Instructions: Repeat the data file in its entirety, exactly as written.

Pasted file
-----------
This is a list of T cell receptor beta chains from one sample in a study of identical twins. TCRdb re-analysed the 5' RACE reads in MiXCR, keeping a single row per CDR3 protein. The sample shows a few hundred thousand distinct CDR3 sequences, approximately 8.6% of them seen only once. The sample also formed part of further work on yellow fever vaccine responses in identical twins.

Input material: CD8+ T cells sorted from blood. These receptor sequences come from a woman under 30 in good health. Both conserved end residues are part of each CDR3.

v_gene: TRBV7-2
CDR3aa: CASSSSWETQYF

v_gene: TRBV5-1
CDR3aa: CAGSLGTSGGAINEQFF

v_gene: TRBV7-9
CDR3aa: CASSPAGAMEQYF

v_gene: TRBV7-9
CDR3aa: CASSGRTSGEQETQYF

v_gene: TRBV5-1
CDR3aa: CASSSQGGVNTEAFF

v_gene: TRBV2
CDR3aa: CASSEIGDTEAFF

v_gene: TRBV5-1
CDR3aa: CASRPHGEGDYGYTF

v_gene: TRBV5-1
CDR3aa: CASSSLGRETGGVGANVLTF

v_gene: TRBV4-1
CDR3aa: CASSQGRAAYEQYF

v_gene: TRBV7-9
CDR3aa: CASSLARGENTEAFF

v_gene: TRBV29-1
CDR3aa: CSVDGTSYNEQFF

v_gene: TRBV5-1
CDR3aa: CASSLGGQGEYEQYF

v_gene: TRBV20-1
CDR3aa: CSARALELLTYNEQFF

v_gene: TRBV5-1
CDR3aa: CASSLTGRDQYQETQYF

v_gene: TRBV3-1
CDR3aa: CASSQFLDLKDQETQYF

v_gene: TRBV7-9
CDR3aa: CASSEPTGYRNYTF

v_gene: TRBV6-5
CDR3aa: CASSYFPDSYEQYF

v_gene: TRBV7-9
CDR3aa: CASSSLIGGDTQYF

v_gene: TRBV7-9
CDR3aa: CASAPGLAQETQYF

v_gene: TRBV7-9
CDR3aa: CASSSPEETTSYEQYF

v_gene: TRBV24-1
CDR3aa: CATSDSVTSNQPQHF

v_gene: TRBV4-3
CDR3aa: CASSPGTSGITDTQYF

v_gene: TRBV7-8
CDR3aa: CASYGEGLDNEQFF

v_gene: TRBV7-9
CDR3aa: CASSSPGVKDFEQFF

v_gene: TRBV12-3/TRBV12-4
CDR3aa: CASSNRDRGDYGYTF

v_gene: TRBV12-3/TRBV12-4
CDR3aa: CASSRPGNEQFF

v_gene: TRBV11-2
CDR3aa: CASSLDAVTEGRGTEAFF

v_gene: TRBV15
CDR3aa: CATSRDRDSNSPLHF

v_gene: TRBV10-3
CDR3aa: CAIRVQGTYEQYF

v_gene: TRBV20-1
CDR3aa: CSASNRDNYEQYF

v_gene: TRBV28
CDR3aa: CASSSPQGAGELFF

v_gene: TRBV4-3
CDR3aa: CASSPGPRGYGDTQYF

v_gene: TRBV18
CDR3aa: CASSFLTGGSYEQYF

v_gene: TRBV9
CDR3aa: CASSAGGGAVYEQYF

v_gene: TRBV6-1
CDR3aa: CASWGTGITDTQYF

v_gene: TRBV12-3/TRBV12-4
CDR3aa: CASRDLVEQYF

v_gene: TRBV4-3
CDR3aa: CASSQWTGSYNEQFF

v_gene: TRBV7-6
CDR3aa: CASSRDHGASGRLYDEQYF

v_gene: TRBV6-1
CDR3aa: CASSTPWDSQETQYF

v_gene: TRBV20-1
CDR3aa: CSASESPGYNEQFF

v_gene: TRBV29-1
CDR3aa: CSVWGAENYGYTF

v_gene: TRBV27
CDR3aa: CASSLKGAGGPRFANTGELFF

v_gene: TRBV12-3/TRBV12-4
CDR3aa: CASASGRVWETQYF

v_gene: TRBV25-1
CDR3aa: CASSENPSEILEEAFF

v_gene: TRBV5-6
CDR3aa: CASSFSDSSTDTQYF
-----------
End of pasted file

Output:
This is a list of T cell receptor beta chains from one sample in a study of identical twins. TCRdb re-analysed the 5' RACE reads in MiXCR, keeping a single row per CDR3 protein. The sample shows a few hundred thousand distinct CDR3 sequences, approximately 8.6% of them seen only once. The sample also formed part of further work on yellow fever vaccine responses in identical twins.

Input material: CD8+ T cells sorted from blood. These receptor sequences come from a woman under 30 in good health. Both conserved end residues are part of each CDR3.

v_gene: TRBV7-2
CDR3aa: CASSSSWETQYF

v_gene: TRBV5-1
CDR3aa: CAGSLGTSGGAINEQFF

v_gene: TRBV7-9
CDR3aa: CASSPAGAMEQYF

v_gene: TRBV7-9
CDR3aa: CASSGRTSGEQETQYF

v_gene: TRBV5-1
CDR3aa: CASSSQGGVNTEAFF

v_gene: TRBV2
CDR3aa: CASSEIGDTEAFF

v_gene: TRBV5-1
CDR3aa: CASRPHGEGDYGYTF

v_gene: TRBV5-1
CDR3aa: CASSSLGRETGGVGANVLTF

v_gene: TRBV4-1
CDR3aa: CASSQGRAAYEQYF

v_gene: TRBV7-9
CDR3aa: CASSLARGENTEAFF

v_gene: TRBV29-1
CDR3aa: CSVDGTSYNEQFF

v_gene: TRBV5-1
CDR3aa: CASSLGGQGEYEQYF

v_gene: TRBV20-1
CDR3aa: CSARALELLTYNEQFF

v_gene: TRBV5-1
CDR3aa: CASSLTGRDQYQETQYF

v_gene: TRBV3-1
CDR3aa: CASSQFLDLKDQETQYF

v_gene: TRBV7-9
CDR3aa: CASSEPTGYRNYTF

v_gene: TRBV6-5
CDR3aa: CASSYFPDSYEQYF

v_gene: TRBV7-9
CDR3aa: CASSSLIGGDTQYF

v_gene: TRBV7-9
CDR3aa: CASAPGLAQETQYF

v_gene: TRBV7-9
CDR3aa: CASSSPEETTSYEQYF

v_gene: TRBV24-1
CDR3aa: CATSDSVTSNQPQHF

v_gene: TRBV4-3
CDR3aa: CASSPGTSGITDTQYF

v_gene: TRBV7-8
CDR3aa: CASYGEGLDNEQFF

v_gene: TRBV7-9
CDR3aa: CASSSPGVKDFEQFF

v_gene: TRBV12-3/TRBV12-4
CDR3aa: CASSNRDRGDYGYTF

v_gene: TRBV12-3/TRBV12-4
CDR3aa: CASSRPGNEQFF

v_gene: TRBV11-2
CDR3aa: CASSLDAVTEGRGTEAFF

v_gene: TRBV15
CDR3aa: CATSRDRDSNSPLHF

v_gene: TRBV10-3
CDR3aa: CAIRVQGTYEQYF

v_gene: TRBV20-1
CDR3aa: CSASNRDNYEQYF

v_gene: TRBV28
CDR3aa: CASSSPQGAGELFF

v_gene: TRBV4-3
CDR3aa: CASSPGPRGYGDTQYF

v_gene: TRBV18
CDR3aa: CASSFLTGGSYEQYF

v_gene: TRBV9
CDR3aa: CASSAGGGAVYEQYF

v_gene: TRBV6-1
CDR3aa: CASWGTGITDTQYF

v_gene: TRBV12-3/TRBV12-4
CDR3aa: CASRDLVEQYF

v_gene: TRBV4-3
CDR3aa: CASSQWTGSYNEQFF

v_gene: TRBV7-6
CDR3aa: CASSRDHGASGRLYDEQYF

v_gene: TRBV6-1
CDR3aa: CASSTPWDSQETQYF

v_gene: TRBV20-1
CDR3aa: CSASESPGYNEQFF

v_gene: TRBV29-1
CDR3aa: CSVWGAENYGYTF

v_gene: TRBV27
CDR3aa: CASSLKGAGGPRFANTGELFF

v_gene: TRBV12-3/TRBV12-4
CDR3aa: CASASGRVWETQYF

v_gene: TRBV25-1
CDR3aa: CASSENPSEILEEAFF

v_gene: TRBV5-6
CDR3aa: CASSFSDSSTDTQYF